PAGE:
After being wounded, a casualty received first aid (Part I). Emergency medical treatment was then started by a company aid man (Part II). Now it was time to get the casualty away from the front as quickly as possible. This evacuation followed the links of the Evacuation Chain. In this part, I will take a look at evacuation within the first echelon as provided by the medical detachments.
Collecting point -vs- Battalion Aid Station
First echelon evacuation meant getting the casualties away from the front line as quickly as the tactical situation allowed.
In an infantry division, this meant evacuation to a battalion aid station.
In an armored division, battalion aid stations were not always set up during offensive operations. The speed of advance often made it impracticable to establish an aid station, only to move it further forward as the advance continued. This was especially true for the medical detachments of the tank battalions.
When no aid station was set up, the casualties were evacuated to so-called casualty collecting points. Collecting points were established on the axis of advance.
The medical detachment had personnel and equipment at the collecting point to care for the casualties. At these points, casualties awaited further evacuation by the collecting platoons of the medical company (starting second echelon evacuation).
Evacuating the wounded
So, now we know that the wounded ended the evacuation in the first echelon at either a battalion aid station or a casualty collecting point. But how did they get there?
You can find out more in this manual:
The medical manuals of the US Army divide casualties into two groups. The first group is the “walking wounded”. These casualties were still capable of getting themselves to the nearest aid station or collecting point. They were directed there by the company aid men.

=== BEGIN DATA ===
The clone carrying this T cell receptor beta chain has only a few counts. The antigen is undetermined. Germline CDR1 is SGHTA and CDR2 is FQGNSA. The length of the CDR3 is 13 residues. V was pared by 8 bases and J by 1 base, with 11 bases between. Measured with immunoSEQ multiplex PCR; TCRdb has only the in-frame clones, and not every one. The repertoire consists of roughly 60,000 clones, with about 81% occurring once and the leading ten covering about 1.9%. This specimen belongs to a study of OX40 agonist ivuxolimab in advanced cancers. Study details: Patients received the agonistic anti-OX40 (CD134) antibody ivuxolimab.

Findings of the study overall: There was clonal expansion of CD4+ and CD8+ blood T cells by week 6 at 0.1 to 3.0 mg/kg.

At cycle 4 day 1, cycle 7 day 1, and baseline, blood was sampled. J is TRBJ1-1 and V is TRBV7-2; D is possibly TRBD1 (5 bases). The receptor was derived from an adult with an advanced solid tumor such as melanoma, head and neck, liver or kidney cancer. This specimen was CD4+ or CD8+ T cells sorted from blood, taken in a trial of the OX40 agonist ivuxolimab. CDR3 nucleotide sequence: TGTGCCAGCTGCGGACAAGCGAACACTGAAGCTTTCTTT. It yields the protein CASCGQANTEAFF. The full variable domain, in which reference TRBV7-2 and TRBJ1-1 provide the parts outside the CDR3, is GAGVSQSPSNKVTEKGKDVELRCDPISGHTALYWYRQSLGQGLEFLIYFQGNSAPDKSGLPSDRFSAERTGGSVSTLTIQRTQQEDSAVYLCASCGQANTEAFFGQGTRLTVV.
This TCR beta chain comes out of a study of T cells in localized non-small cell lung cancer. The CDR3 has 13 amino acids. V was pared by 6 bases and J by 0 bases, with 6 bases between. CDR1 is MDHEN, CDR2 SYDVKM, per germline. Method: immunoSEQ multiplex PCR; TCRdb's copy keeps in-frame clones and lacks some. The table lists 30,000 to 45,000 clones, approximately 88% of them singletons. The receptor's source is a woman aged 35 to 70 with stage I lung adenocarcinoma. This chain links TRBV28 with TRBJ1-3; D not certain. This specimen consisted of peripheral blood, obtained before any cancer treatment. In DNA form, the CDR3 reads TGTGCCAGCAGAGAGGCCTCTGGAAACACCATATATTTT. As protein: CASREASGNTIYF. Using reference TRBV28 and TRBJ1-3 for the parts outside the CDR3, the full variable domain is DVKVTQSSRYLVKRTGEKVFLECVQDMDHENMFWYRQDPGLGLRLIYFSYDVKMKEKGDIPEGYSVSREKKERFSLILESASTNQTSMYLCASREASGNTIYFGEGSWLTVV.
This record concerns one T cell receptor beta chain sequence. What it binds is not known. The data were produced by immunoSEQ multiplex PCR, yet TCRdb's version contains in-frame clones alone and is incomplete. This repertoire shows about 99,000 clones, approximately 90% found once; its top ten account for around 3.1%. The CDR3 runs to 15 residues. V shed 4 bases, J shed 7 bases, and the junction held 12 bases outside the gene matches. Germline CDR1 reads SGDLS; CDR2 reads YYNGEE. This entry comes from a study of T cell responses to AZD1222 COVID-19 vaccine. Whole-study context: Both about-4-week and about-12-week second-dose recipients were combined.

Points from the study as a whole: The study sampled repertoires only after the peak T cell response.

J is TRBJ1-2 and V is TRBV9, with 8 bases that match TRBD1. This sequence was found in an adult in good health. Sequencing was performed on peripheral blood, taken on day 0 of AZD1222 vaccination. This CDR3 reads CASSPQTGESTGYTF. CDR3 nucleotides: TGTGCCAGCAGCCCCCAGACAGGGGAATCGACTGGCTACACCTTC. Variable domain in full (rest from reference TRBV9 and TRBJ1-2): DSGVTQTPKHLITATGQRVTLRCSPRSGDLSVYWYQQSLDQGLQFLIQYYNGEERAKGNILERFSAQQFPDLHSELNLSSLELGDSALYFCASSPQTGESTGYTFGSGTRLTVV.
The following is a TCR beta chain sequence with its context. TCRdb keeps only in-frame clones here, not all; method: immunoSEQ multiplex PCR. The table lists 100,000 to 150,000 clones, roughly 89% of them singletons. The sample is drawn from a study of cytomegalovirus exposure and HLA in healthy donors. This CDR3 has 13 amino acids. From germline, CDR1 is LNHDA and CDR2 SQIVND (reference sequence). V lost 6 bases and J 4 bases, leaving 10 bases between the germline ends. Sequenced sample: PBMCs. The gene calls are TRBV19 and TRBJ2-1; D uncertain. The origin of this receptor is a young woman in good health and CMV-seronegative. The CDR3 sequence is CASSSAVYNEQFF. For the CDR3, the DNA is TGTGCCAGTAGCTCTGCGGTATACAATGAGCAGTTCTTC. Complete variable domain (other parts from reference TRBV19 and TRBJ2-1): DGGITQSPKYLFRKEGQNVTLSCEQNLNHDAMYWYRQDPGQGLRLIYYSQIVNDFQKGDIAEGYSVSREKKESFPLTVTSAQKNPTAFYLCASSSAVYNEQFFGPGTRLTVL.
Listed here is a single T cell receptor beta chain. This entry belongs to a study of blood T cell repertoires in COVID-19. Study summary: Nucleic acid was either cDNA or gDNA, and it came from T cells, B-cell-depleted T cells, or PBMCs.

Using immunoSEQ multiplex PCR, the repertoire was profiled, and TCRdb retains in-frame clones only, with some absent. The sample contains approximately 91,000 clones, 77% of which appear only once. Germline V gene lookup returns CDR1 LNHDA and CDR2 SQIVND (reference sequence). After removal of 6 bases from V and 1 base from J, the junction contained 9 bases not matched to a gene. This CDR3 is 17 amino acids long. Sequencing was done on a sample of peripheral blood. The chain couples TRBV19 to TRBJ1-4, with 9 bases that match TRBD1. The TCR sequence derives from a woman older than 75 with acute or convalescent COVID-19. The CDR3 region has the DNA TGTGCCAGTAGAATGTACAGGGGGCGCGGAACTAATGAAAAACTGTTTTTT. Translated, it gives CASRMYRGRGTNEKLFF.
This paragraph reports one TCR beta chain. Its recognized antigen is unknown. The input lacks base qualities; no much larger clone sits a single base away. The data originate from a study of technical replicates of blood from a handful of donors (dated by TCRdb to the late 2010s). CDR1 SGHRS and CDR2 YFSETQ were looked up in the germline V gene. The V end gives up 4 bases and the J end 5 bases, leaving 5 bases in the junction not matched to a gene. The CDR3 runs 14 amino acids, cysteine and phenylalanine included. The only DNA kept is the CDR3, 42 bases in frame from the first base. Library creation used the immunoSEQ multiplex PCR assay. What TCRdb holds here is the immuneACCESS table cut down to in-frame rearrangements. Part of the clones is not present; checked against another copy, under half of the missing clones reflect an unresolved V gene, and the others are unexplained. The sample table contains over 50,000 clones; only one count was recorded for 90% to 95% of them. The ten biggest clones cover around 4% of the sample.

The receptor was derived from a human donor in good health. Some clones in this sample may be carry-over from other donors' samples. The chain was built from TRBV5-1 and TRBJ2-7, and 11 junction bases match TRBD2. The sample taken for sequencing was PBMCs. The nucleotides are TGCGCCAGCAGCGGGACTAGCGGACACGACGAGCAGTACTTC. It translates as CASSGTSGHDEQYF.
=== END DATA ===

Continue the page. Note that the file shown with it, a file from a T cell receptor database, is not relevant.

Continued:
The challenge for the medical detachments was evacuating the rest: the casualties who were hurt and had to be brought back.
In an infantry division, this was the job of litter bearer teams: groups of preferably four litter bearers who were sent from the battalion aid station to the front to pick up and bring back the wounded. Especially in hilly or mountainous terrain, this was a very tough job to do.
You can read more about the litter bearers here:
TM 12-427 Classification of Military Occupational Specialties of Enlisted Men:
And on the website of the WW2 US Medical Research Center:
Litter Squads ordinarily consisted of four Bearers. Fewer Bearers were unable to withstand the fatigue of long or frequent carries. The function of Litter Squads of attached Medical Sections were to:
Maintain contact with the combat elements, clear the battlefield of casualties, removing those unable to walk to the Battalion Aid Station or to the pre-arranged Collecting Points. Administer emergency medical treatment, and assist the Aid Station Group in moving and re-establishing the Aid Station. Act as messenger to the higher echelon, i.e. the Battalion Surgeon, and fill out and attach EMTs to the wounded and the dead, when time and situation permitted.
Besides the litters they carried, litter bearers were equipped with a Medical Kit, Private, so they could also give some basic emergency medical treatment when necessary.
In an armored division, the only medical detachments that had litter bearers in their TO&E were the tank battalions (who had 6 litter bearers each) and the armored infantry battalions (who had 12 litter bearers each).
These ambulance litter bearer teams (as FM 17-80 calls them on page 14) were sent out with the WC-54 ambulance that was part of the medical detachments. The ambulance was driven as close to the front as possible to a location that concealed it from enemy activity. From here the litter bearer teams would go to the front and pick up and bring back the wounded on their litters. The ambulance would then bring the wounded to the aid station or collecting point.
In the other battalions of an armored division, first echelon evacuation was performed by the company aid men/surgical technicians attached to the various units of the battalions.
The main tool for evacuating the wounded that the medical detachments had was the ¼-ton truck. This Jeep, as we have come to know it (although the men in the Third Army called it a “Peep”), was the workhorse of front line medics. With a couple of improvised brackets, it could carry some litters. With its low silhouette and 4×4 drivetrain, it was almost ideal for the job.
From the unit diary of the 10th Armored Infantry Battalion, dated February 12th, 1945:
From the General Board on evacuation 1945: